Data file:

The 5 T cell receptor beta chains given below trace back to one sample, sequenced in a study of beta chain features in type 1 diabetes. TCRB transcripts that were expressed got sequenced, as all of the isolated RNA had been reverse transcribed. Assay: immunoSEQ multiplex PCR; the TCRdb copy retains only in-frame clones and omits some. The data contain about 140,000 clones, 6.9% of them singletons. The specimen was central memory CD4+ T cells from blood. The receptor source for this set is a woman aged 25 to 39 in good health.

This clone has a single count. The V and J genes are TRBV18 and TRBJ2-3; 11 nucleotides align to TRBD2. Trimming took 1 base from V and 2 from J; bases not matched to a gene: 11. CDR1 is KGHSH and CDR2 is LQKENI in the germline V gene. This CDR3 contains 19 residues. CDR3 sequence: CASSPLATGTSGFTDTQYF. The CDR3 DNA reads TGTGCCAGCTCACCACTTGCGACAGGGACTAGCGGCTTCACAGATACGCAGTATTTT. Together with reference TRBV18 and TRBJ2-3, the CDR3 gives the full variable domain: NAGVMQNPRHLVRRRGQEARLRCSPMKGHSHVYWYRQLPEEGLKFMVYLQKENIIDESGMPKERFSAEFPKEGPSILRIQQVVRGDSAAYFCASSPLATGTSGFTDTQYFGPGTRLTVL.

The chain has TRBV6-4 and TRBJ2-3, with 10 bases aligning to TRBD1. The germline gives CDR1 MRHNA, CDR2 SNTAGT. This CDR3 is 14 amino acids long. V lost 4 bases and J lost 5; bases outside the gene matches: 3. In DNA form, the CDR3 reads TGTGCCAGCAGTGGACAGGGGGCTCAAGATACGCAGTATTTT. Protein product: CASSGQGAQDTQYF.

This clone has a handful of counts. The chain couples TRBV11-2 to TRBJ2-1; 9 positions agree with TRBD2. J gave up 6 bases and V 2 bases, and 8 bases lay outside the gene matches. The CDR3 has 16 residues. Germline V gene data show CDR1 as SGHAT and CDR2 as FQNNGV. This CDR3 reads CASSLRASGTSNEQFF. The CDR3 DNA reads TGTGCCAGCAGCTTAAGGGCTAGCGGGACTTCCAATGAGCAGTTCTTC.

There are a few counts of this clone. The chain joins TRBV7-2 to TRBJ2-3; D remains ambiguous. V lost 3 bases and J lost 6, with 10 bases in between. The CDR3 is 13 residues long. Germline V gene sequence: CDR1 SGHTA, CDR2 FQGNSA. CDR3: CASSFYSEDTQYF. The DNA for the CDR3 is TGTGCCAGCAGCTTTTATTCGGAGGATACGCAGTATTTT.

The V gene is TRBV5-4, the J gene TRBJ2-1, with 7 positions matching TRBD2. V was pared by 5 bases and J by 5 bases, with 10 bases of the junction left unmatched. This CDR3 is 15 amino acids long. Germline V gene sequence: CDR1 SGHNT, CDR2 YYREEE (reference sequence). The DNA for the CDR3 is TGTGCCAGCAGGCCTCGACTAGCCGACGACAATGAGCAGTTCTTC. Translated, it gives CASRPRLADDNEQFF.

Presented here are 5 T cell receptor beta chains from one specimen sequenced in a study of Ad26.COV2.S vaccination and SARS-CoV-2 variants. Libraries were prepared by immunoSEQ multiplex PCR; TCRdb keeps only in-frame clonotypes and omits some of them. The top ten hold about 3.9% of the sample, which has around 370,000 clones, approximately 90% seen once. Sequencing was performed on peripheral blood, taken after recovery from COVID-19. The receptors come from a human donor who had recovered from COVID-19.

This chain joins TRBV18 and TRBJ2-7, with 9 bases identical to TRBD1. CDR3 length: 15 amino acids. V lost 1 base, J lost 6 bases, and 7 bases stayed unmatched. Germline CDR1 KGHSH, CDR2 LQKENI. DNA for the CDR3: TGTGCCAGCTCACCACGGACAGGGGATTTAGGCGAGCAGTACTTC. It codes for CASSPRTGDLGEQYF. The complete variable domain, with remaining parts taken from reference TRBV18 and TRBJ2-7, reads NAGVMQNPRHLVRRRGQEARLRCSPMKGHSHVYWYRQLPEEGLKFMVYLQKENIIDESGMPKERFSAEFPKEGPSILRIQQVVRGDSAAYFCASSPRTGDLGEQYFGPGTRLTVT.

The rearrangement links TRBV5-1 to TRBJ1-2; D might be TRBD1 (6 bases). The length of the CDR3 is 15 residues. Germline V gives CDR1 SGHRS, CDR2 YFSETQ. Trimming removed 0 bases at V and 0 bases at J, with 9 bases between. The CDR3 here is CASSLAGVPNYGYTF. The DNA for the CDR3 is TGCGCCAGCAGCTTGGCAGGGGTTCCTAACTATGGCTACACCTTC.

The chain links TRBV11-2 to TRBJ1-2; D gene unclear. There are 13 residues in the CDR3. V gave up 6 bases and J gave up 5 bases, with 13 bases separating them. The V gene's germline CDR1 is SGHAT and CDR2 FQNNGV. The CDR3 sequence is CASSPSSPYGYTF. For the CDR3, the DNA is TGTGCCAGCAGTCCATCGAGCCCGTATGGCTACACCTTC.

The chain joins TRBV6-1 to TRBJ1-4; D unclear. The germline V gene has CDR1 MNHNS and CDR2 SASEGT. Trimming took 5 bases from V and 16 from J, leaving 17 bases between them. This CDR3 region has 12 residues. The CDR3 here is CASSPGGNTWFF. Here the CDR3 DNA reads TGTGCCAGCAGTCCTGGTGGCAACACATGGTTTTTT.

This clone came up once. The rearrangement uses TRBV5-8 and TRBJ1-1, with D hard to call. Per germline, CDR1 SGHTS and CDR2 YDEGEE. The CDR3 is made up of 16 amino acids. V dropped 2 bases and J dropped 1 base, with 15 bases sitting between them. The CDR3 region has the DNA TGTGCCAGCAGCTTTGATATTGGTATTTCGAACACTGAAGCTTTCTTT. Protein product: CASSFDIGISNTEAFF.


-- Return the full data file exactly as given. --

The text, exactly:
The 5 T cell receptor beta chains given below trace back to one sample, sequenced in a study of beta chain features in type 1 diabetes. TCRB transcripts that were expressed got sequenced, as all of the isolated RNA had been reverse transcribed. Assay: immunoSEQ multiplex PCR; the TCRdb copy retains only in-frame clones and omits some. The data contain about 140,000 clones, 6.9% of them singletons. The specimen was central memory CD4+ T cells from blood. The receptor source for this set is a woman aged 25 to 39 in good health.

This clone has a single count. The V and J genes are TRBV18 and TRBJ2-3; 11 nucleotides align to TRBD2. Trimming took 1 base from V and 2 from J; bases not matched to a gene: 11. CDR1 is KGHSH and CDR2 is LQKENI in the germline V gene. This CDR3 contains 19 residues. CDR3 sequence: CASSPLATGTSGFTDTQYF. The CDR3 DNA reads TGTGCCAGCTCACCACTTGCGACAGGGACTAGCGGCTTCACAGATACGCAGTATTTT. Together with reference TRBV18 and TRBJ2-3, the CDR3 gives the full variable domain: NAGVMQNPRHLVRRRGQEARLRCSPMKGHSHVYWYRQLPEEGLKFMVYLQKENIIDESGMPKERFSAEFPKEGPSILRIQQVVRGDSAAYFCASSPLATGTSGFTDTQYFGPGTRLTVL.

The chain has TRBV6-4 and TRBJ2-3, with 10 bases aligning to TRBD1. The germline gives CDR1 MRHNA, CDR2 SNTAGT. This CDR3 is 14 amino acids long. V lost 4 bases and J lost 5; bases outside the gene matches: 3. In DNA form, the CDR3 reads TGTGCCAGCAGTGGACAGGGGGCTCAAGATACGCAGTATTTT. Protein product: CASSGQGAQDTQYF.

This clone has a handful of counts. The chain couples TRBV11-2 to TRBJ2-1; 9 positions agree with TRBD2. J gave up 6 bases and V 2 bases, and 8 bases lay outside the gene matches. The CDR3 has 16 residues. Germline V gene data show CDR1 as SGHAT and CDR2 as FQNNGV. This CDR3 reads CASSLRASGTSNEQFF. The CDR3 DNA reads TGTGCCAGCAGCTTAAGGGCTAGCGGGACTTCCAATGAGCAGTTCTTC.

There are a few counts of this clone. The chain joins TRBV7-2 to TRBJ2-3; D remains ambiguous. V lost 3 bases and J lost 6, with 10 bases in between. The CDR3 is 13 residues long. Germline V gene sequence: CDR1 SGHTA, CDR2 FQGNSA. CDR3: CASSFYSEDTQYF. The DNA for the CDR3 is TGTGCCAGCAGCTTTTATTCGGAGGATACGCAGTATTTT.

The V gene is TRBV5-4, the J gene TRBJ2-1, with 7 positions matching TRBD2. V was pared by 5 bases and J by 5 bases, with 10 bases of the junction left unmatched. This CDR3 is 15 amino acids long. Germline V gene sequence: CDR1 SGHNT, CDR2 YYREEE (reference sequence). The DNA for the CDR3 is TGTGCCAGCAGGCCTCGACTAGCCGACGACAATGAGCAGTTCTTC. Translated, it gives CASRPRLADDNEQFF.

Presented here are 5 T cell receptor beta chains from one specimen sequenced in a study of Ad26.COV2.S vaccination and SARS-CoV-2 variants. Libraries were prepared by immunoSEQ multiplex PCR; TCRdb keeps only in-frame clonotypes and omits some of them. The top ten hold about 3.9% of the sample, which has around 370,000 clones, approximately 90% seen once. Sequencing was performed on peripheral blood, taken after recovery from COVID-19. The receptors come from a human donor who had recovered from COVID-19.

This chain joins TRBV18 and TRBJ2-7, with 9 bases identical to TRBD1. CDR3 length: 15 amino acids. V lost 1 base, J lost 6 bases, and 7 bases stayed unmatched. Germline CDR1 KGHSH, CDR2 LQKENI. DNA for the CDR3: TGTGCCAGCTCACCACGGACAGGGGATTTAGGCGAGCAGTACTTC. It codes for CASSPRTGDLGEQYF. The complete variable domain, with remaining parts taken from reference TRBV18 and TRBJ2-7, reads NAGVMQNPRHLVRRRGQEARLRCSPMKGHSHVYWYRQLPEEGLKFMVYLQKENIIDESGMPKERFSAEFPKEGPSILRIQQVVRGDSAAYFCASSPRTGDLGEQYFGPGTRLTVT.

The rearrangement links TRBV5-1 to TRBJ1-2; D might be TRBD1 (6 bases). The length of the CDR3 is 15 residues. Germline V gives CDR1 SGHRS, CDR2 YFSETQ. Trimming removed 0 bases at V and 0 bases at J, with 9 bases between. The CDR3 here is CASSLAGVPNYGYTF. The DNA for the CDR3 is TGCGCCAGCAGCTTGGCAGGGGTTCCTAACTATGGCTACACCTTC.

The chain links TRBV11-2 to TRBJ1-2; D gene unclear. There are 13 residues in the CDR3. V gave up 6 bases and J gave up 5 bases, with 13 bases separating them. The V gene's germline CDR1 is SGHAT and CDR2 FQNNGV. The CDR3 sequence is CASSPSSPYGYTF. For the CDR3, the DNA is TGTGCCAGCAGTCCATCGAGCCCGTATGGCTACACCTTC.

The chain joins TRBV6-1 to TRBJ1-4; D unclear. The germline V gene has CDR1 MNHNS and CDR2 SASEGT. Trimming took 5 bases from V and 16 from J, leaving 17 bases between them. This CDR3 region has 12 residues. The CDR3 here is CASSPGGNTWFF. Here the CDR3 DNA reads TGTGCCAGCAGTCCTGGTGGCAACACATGGTTTTTT.

This clone came up once. The rearrangement uses TRBV5-8 and TRBJ1-1, with D hard to call. Per germline, CDR1 SGHTS and CDR2 YDEGEE. The CDR3 is made up of 16 amino acids. V dropped 2 bases and J dropped 1 base, with 15 bases sitting between them. The CDR3 region has the DNA TGTGCCAGCAGCTTTGATATTGGTATTTCGAACACTGAAGCTTTCTTT. Protein product: CASSFDIGISNTEAFF.